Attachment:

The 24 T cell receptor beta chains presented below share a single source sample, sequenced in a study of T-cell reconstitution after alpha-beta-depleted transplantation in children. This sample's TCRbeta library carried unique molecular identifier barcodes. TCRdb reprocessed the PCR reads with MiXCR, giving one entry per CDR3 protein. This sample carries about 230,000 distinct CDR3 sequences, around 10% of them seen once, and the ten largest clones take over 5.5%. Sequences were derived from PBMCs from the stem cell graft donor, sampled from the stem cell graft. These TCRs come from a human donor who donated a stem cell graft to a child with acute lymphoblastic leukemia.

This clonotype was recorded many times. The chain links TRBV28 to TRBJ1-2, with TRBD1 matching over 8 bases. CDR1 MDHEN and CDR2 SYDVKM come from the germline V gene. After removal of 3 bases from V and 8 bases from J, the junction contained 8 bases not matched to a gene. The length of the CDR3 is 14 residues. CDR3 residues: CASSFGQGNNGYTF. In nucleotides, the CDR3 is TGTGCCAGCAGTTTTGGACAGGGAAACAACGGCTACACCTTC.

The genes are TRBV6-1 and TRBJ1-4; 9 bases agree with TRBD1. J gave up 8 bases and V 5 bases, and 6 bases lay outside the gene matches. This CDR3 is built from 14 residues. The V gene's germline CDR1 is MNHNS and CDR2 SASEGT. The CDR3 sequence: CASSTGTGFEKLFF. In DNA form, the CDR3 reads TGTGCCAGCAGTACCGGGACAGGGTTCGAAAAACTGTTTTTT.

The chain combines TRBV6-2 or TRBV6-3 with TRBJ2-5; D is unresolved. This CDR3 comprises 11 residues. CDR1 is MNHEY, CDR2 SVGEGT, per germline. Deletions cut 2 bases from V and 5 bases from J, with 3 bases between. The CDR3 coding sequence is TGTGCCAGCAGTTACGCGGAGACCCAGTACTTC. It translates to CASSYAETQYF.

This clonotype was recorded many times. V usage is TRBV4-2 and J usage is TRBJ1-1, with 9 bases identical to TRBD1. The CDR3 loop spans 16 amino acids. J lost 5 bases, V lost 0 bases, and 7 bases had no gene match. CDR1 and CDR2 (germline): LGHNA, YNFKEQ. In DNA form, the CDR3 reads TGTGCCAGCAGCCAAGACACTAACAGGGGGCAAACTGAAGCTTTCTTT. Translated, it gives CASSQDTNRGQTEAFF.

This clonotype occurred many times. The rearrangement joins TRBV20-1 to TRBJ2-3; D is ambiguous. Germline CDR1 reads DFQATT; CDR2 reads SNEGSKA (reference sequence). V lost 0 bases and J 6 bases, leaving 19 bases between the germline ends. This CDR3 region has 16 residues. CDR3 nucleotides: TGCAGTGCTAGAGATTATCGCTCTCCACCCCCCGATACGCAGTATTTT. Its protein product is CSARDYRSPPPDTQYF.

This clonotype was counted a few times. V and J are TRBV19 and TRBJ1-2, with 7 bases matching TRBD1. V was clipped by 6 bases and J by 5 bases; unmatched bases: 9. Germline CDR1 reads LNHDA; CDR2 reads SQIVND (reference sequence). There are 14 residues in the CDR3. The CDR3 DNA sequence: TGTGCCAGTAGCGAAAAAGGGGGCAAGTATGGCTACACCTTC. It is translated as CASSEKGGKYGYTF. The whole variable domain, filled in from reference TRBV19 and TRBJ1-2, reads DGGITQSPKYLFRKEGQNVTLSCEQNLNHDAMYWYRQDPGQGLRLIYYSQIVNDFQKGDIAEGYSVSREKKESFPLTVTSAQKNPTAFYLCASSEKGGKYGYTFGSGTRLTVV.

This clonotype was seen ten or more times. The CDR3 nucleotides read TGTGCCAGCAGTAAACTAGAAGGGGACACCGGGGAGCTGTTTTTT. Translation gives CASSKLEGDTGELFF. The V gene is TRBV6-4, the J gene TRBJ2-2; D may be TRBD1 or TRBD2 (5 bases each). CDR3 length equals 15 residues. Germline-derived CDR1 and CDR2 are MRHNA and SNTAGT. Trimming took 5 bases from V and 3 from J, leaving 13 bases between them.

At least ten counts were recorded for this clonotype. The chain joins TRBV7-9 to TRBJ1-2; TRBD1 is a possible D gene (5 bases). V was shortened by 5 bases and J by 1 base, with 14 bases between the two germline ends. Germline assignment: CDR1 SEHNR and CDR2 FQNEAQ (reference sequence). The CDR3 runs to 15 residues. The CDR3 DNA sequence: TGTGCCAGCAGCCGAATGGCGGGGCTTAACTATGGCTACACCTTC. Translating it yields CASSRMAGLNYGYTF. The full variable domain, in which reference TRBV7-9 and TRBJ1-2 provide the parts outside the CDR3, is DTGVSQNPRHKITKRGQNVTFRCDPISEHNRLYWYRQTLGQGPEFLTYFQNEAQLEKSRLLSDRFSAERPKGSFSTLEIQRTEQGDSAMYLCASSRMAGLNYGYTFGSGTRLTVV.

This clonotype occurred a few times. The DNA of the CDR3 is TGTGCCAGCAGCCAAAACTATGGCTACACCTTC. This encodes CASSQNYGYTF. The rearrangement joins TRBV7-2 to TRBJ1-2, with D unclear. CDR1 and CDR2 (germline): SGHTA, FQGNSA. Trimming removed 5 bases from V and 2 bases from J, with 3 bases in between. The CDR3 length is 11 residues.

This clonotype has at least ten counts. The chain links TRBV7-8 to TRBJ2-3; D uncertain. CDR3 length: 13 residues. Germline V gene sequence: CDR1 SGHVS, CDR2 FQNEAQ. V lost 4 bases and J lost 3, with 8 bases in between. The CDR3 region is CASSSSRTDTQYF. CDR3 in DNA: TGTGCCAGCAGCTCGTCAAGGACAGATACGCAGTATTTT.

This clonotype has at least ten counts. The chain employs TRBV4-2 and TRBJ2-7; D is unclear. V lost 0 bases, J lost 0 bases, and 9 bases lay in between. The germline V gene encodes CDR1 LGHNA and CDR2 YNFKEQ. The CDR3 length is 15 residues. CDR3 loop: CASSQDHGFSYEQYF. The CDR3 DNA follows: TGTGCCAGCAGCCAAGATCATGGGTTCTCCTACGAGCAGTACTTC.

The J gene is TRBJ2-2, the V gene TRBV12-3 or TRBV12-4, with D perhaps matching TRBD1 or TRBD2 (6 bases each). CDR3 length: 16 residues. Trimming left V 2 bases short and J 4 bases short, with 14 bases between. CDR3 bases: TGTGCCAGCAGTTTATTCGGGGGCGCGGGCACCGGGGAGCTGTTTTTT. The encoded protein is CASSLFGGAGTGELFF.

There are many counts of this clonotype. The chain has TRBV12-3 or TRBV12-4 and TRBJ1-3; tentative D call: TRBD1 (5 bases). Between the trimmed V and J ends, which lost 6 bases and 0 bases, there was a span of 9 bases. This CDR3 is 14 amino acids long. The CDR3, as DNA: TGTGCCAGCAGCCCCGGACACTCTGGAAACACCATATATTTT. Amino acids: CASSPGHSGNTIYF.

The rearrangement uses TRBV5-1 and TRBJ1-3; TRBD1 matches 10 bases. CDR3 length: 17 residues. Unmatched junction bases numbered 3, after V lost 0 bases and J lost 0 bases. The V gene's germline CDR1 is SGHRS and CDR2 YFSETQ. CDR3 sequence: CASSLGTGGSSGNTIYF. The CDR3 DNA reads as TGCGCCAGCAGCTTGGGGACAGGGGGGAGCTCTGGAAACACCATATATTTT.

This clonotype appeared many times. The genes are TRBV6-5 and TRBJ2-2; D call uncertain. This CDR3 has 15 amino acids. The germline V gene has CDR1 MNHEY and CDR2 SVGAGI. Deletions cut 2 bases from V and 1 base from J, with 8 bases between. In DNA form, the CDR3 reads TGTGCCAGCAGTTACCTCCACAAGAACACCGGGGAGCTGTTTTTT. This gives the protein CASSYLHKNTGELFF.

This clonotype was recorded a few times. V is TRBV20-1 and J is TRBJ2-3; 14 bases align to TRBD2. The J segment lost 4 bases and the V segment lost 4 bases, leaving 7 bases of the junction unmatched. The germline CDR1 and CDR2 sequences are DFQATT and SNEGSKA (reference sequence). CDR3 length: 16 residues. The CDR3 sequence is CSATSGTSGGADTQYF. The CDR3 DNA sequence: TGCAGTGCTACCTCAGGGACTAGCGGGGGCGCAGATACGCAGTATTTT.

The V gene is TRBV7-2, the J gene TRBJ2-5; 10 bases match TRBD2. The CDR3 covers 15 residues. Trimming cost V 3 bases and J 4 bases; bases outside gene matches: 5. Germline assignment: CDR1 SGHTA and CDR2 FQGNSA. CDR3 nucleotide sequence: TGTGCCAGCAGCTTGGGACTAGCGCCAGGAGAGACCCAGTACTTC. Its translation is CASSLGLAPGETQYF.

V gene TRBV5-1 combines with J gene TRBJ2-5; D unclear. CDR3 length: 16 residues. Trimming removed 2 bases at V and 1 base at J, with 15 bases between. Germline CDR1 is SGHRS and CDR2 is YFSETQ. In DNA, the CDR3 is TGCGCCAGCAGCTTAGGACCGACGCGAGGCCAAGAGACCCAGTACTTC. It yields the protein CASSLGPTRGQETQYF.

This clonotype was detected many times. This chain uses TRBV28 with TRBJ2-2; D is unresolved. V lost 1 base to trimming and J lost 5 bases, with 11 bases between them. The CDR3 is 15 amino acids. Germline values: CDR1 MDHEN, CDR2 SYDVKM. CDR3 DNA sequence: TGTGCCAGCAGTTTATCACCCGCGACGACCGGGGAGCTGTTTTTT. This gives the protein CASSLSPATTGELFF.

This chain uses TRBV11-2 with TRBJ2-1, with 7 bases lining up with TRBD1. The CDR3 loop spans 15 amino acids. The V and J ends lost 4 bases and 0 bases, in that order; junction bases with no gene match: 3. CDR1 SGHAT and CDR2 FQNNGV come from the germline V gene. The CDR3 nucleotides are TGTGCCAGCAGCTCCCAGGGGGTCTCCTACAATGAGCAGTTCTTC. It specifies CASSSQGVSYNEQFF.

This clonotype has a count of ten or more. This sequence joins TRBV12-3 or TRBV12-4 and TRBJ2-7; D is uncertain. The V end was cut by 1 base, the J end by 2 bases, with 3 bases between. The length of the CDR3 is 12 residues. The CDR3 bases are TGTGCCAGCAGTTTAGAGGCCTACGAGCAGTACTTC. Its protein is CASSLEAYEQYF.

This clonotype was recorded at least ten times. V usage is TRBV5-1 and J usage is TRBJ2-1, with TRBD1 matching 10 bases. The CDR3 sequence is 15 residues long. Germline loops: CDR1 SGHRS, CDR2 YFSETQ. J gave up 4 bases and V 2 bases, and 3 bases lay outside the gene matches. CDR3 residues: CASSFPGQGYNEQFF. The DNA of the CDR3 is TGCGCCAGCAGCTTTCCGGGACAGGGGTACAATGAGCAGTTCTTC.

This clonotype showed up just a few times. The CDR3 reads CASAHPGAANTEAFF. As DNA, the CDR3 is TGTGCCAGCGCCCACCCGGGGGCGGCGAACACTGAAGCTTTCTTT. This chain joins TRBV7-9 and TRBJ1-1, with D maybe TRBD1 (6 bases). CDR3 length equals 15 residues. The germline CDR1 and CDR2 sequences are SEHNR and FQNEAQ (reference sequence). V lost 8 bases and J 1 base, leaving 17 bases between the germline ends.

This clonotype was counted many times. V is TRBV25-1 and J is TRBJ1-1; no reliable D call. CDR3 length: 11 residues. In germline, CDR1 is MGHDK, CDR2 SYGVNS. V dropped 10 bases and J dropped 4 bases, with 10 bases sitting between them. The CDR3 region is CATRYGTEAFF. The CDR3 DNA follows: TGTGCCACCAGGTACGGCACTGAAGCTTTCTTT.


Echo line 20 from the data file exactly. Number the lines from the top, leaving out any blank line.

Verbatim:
This clonotype was detected many times. This chain uses TRBV28 with TRBJ2-2; D is unresolved. V lost 1 base to trimming and J lost 5 bases, with 11 bases between them. The CDR3 is 15 amino acids. Germline values: CDR1 MDHEN, CDR2 SYDVKM. CDR3 DNA sequence: TGTGCCAGCAGTTTATCACCCGCGACGACCGGGGAGCTGTTTTTT. This gives the protein CASSLSPATTGELFF.